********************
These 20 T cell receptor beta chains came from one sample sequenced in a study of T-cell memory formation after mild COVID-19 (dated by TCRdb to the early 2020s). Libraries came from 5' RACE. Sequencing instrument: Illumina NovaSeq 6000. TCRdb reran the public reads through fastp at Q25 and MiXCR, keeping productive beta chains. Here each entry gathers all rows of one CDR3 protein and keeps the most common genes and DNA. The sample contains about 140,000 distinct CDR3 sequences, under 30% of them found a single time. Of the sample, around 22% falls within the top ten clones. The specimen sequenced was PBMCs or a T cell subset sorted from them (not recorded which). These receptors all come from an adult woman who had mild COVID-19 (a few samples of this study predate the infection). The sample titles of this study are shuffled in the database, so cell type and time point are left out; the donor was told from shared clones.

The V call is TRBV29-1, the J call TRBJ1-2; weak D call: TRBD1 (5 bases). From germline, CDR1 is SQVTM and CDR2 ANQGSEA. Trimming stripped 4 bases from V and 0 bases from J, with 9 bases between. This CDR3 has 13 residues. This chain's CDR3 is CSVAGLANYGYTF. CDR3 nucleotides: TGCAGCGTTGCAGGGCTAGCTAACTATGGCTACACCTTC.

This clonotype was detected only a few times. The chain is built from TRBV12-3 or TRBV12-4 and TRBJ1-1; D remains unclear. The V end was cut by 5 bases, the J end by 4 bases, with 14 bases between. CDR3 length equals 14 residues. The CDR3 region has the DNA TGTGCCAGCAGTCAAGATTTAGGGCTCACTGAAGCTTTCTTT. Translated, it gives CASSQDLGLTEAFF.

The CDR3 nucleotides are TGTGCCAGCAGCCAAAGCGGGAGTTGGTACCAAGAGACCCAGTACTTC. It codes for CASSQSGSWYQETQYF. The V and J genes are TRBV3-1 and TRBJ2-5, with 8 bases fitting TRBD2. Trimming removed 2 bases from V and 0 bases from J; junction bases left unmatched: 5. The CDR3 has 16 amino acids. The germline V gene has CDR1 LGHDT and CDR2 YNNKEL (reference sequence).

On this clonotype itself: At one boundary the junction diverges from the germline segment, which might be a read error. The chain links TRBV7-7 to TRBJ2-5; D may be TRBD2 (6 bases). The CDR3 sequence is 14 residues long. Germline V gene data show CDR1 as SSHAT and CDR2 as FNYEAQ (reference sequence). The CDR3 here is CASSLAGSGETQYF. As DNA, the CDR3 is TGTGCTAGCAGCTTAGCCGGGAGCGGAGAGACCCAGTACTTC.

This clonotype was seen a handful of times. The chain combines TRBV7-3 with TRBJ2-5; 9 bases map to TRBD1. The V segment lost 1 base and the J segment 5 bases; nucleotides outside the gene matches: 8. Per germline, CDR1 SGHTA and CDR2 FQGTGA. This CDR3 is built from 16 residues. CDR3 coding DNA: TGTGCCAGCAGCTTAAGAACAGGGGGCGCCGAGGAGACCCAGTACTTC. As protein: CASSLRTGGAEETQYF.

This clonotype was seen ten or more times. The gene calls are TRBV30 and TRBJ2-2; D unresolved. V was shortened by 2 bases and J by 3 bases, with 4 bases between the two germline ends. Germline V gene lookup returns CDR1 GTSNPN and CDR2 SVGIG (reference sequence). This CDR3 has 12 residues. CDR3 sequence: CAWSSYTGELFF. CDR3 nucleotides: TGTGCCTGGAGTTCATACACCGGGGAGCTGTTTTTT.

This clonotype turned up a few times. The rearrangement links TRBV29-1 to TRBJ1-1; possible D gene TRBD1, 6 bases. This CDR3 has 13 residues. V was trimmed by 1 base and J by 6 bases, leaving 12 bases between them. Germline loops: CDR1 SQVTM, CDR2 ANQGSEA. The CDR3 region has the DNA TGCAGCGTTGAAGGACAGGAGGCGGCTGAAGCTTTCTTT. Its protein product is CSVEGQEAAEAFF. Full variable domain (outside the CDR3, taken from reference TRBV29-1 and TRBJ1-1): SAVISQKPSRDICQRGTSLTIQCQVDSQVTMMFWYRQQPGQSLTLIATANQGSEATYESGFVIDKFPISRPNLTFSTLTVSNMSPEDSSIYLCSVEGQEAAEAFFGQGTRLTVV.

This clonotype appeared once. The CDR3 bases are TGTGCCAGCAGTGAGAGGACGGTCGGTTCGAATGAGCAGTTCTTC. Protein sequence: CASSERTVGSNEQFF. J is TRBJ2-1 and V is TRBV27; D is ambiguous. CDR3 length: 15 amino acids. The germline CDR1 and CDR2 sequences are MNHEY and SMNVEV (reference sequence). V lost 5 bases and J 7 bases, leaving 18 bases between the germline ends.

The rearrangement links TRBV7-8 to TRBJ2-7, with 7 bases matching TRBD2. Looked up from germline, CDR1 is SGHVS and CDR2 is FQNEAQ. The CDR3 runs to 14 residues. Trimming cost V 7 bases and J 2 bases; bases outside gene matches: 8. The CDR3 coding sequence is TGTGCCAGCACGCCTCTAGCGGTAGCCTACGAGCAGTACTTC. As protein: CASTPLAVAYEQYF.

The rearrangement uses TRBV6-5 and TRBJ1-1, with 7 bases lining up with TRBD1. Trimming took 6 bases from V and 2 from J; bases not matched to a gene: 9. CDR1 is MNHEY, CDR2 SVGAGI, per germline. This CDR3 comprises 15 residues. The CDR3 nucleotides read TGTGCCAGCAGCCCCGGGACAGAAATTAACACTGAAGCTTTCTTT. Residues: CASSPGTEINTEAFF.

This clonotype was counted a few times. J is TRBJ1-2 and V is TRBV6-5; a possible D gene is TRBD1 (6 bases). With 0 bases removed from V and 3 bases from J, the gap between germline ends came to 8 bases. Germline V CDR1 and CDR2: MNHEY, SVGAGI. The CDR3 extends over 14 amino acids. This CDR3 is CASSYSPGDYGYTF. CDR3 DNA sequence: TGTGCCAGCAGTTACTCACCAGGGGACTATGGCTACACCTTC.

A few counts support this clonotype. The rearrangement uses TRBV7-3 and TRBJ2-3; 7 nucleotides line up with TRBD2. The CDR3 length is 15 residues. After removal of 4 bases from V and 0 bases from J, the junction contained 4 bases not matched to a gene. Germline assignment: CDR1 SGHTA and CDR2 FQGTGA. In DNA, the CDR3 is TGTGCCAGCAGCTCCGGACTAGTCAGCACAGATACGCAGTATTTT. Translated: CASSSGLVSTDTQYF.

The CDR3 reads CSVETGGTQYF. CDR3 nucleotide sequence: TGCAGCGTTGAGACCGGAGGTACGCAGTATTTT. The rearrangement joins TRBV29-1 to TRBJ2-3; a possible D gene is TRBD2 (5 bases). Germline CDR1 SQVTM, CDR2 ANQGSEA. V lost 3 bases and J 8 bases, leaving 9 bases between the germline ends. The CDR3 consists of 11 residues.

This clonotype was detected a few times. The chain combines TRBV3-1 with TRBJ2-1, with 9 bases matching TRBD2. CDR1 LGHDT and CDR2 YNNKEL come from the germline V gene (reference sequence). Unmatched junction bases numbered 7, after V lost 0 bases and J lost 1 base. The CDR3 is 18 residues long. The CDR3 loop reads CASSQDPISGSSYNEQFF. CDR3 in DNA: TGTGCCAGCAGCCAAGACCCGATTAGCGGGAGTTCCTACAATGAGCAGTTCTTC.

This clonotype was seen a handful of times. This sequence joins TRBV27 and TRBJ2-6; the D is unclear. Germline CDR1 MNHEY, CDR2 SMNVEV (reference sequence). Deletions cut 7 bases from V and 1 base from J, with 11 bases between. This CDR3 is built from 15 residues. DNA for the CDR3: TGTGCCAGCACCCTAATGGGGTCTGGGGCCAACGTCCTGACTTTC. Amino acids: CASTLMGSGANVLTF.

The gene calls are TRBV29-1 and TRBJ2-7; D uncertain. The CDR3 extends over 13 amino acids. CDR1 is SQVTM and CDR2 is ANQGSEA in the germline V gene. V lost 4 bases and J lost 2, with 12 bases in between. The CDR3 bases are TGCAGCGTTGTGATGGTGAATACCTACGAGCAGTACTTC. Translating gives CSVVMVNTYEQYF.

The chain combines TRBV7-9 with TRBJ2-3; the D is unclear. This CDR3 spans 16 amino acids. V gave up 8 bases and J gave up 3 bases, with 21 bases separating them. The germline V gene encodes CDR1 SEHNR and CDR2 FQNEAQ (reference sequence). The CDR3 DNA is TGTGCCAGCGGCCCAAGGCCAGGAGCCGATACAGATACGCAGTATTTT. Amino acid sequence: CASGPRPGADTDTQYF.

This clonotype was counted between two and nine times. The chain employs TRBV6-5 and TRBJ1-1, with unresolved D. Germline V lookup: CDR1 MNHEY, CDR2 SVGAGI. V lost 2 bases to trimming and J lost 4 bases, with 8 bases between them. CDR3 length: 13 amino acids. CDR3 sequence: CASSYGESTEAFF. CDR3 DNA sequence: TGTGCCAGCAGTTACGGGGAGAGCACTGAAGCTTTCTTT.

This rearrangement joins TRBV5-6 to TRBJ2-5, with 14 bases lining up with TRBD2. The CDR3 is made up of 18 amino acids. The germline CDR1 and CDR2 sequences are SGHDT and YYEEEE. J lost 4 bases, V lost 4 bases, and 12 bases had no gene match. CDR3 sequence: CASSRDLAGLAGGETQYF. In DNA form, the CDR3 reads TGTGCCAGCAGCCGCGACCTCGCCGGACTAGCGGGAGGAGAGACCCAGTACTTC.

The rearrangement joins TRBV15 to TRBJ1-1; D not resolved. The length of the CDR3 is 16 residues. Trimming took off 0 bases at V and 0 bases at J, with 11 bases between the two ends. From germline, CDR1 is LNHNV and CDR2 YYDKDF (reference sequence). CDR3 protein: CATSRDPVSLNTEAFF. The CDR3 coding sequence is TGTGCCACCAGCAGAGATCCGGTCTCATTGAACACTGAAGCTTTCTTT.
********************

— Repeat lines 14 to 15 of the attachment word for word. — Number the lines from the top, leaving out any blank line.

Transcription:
The CDR3 reads CSVETGGTQYF. CDR3 nucleotide sequence: TGCAGCGTTGAGACCGGAGGTACGCAGTATTTT. The rearrangement joins TRBV29-1 to TRBJ2-3; a possible D gene is TRBD2 (5 bases). Germline CDR1 SQVTM, CDR2 ANQGSEA. V lost 3 bases and J 8 bases, leaving 9 bases between the germline ends. The CDR3 consists of 11 residues.

This clonotype was detected a few times. The chain combines TRBV3-1 with TRBJ2-1, with 9 bases matching TRBD2. CDR1 LGHDT and CDR2 YNNKEL come from the germline V gene (reference sequence). Unmatched junction bases numbered 7, after V lost 0 bases and J lost 1 base. The CDR3 is 18 residues long. The CDR3 loop reads CASSQDPISGSSYNEQFF. CDR3 in DNA: TGTGCCAGCAGCCAAGACCCGATTAGCGGGAGTTCCTACAATGAGCAGTTCTTC.